Snow Island Review reading held at Lula’s


Flannagan and McGee presenting “Tate Rowan Blankenship.”

Lindsay Smith, Guest Writer

The debut reading of the spring edition of the Snow Island Review was held Tuesday, April 9 at Lula’s Coffee Shop to showcase the writing talents of Francis Marion University (FMU) students.

The student-produced literary magazine is published once a semester and features written submissions and artwork.

Some of the readings included Blake Terrill, junior early childhood education major, who read a piece by Lucas Berry, sophomore English-liberal arts major, in the voice of Smeagle from “Lord of the Rings.”  Berry also presented a poem co-written by Rebecca Flannagan, professor of English, and Justin McGee, senior English-liberal arts major.

This semester the Snow Island Review received 96 submissions, including 15 artworks and 81 written pieces. Editor of the publication Shanae Giles, junior English-professional writing major, said she was proud of the amount of support the magazine has received.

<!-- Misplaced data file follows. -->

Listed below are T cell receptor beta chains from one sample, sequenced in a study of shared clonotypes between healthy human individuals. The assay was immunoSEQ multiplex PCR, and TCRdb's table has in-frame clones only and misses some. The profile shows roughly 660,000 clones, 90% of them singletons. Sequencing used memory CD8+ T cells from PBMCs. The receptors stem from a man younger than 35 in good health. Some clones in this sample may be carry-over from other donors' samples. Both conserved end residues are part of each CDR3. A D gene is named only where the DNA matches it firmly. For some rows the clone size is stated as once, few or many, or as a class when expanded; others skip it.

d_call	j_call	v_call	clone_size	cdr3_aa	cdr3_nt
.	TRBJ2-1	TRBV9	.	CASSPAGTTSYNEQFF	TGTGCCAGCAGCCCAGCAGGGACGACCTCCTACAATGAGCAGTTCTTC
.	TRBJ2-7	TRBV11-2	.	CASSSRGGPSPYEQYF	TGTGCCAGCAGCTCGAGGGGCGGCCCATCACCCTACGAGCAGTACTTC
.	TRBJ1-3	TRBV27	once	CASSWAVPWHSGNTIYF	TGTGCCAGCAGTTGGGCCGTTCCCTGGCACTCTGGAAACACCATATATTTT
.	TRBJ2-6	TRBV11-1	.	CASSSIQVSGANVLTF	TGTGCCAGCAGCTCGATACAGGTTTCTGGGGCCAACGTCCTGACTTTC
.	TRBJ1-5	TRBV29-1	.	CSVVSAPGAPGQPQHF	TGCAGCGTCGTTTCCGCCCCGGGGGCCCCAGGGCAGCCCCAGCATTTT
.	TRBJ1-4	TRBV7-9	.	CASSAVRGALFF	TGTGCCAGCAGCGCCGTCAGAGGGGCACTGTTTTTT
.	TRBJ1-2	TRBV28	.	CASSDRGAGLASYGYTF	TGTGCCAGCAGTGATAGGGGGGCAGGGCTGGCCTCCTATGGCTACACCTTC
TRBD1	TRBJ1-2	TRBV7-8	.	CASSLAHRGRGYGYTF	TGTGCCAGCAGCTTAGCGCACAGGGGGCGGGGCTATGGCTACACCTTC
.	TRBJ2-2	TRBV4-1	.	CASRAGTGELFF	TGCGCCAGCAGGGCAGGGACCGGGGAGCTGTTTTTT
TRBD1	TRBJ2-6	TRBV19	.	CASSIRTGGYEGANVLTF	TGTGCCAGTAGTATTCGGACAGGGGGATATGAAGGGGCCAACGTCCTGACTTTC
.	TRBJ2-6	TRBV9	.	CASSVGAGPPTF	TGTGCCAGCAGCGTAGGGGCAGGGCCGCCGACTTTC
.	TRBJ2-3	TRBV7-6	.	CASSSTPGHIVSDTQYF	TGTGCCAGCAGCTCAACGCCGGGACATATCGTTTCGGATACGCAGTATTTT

“Snow Island Review is a way to demonstrate the literary talents of our students through a tangible product,” Giles said. “It is a creative outlet that translates into the real world.”

Matthew King, senior political science major, was in attendance and said he enjoyed the performances.

“I was surprised at how much I enjoyed myself,” King said. “I’m not usually a fan of poetry, but the students did an excellent job with their pieces.”

Lauren Balutis, senior early childhood education major, shared King’s views.

“The reading of the Snow Island Review entries at Lula’s was awesome,” Balutis said. “The atmosphere was relaxed, and the variety of authors that presented truly made you hear the voice behind their writing.”

Snow Island Review adviser Jon Tuttle, professor of English, said he encourages students to become involved with the magazine.

“The best way for students to support the Snow Island Review is to get involved,” Tuttle said. “Find your voice and use it.”

According to Giles, the turnout for the reading was substantial and included a variety of students and community members.  Giles said she hopes the community will continue to be involved and support of the publication.